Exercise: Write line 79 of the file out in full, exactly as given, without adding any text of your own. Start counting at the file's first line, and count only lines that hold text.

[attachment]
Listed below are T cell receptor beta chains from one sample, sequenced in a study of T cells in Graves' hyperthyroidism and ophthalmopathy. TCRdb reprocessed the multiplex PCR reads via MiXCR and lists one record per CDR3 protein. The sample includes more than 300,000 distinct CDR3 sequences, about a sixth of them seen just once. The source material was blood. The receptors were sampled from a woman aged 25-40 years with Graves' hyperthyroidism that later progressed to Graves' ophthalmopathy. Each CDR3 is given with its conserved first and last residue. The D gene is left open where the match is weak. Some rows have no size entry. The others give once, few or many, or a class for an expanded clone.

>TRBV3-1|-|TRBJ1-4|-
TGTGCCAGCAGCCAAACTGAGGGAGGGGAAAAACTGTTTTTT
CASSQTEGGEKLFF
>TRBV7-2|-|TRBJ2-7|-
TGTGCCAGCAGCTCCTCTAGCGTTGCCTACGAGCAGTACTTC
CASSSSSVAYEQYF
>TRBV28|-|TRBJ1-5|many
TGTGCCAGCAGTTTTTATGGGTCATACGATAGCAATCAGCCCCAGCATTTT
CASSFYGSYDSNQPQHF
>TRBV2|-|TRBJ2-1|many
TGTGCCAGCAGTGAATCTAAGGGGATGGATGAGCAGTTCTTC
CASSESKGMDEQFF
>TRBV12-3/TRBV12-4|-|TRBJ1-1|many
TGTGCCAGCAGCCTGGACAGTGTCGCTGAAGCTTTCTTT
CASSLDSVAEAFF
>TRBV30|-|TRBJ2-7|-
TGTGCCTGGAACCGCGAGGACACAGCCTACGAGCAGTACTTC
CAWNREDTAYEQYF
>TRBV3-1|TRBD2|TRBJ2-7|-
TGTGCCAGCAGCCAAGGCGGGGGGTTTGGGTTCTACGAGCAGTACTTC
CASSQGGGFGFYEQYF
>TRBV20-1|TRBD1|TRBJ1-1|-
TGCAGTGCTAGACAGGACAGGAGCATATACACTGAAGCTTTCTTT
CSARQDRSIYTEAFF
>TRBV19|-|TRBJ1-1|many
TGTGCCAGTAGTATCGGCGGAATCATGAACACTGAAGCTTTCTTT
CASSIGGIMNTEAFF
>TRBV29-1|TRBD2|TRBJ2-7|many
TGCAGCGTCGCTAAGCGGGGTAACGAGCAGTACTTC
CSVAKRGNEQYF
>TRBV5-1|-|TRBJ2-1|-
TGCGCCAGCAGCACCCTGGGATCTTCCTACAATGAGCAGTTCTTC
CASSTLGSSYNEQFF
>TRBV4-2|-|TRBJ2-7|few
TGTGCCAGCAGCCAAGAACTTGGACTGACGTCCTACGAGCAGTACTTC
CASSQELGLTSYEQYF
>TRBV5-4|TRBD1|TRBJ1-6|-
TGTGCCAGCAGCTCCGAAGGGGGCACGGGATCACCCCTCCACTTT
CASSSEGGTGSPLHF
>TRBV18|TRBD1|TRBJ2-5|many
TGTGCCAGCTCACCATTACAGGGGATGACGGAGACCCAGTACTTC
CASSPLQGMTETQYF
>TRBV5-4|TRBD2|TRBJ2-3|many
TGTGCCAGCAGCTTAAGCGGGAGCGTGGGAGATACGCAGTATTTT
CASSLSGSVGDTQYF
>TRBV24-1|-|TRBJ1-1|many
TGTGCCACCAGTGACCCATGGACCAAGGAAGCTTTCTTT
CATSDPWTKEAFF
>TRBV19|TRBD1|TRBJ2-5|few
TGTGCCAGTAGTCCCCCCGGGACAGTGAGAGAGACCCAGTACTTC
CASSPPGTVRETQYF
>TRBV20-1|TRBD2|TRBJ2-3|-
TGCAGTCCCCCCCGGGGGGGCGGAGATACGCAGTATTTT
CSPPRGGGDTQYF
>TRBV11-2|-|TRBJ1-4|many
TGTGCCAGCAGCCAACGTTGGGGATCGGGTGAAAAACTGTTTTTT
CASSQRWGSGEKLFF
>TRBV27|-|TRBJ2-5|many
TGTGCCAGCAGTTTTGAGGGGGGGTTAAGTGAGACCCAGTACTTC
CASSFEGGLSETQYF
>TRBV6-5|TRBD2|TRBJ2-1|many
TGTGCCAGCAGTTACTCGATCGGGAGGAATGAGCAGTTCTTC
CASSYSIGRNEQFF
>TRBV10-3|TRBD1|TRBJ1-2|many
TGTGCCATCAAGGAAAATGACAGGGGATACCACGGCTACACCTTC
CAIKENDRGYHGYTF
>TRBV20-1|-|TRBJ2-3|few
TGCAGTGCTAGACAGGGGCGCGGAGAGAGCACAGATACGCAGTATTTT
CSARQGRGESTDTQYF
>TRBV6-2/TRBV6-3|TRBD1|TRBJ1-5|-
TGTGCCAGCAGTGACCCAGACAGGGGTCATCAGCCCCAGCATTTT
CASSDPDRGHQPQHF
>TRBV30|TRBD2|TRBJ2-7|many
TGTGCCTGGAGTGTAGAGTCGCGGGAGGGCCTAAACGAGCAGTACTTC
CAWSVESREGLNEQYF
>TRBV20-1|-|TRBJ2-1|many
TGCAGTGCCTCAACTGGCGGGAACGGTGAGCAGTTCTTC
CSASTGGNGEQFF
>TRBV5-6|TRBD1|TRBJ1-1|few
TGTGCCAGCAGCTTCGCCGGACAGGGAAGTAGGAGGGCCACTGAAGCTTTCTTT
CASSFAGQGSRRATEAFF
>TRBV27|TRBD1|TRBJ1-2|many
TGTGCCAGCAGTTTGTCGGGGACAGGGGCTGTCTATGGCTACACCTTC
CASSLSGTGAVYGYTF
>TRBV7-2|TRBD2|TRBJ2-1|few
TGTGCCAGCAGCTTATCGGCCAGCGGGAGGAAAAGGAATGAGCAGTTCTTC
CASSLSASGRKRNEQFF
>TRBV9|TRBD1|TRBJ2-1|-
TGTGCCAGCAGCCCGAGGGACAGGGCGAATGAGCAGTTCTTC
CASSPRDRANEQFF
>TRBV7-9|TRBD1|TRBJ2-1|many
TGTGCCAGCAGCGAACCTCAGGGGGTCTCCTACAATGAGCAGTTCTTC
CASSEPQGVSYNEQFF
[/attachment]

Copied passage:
CSASTGGNGEQFF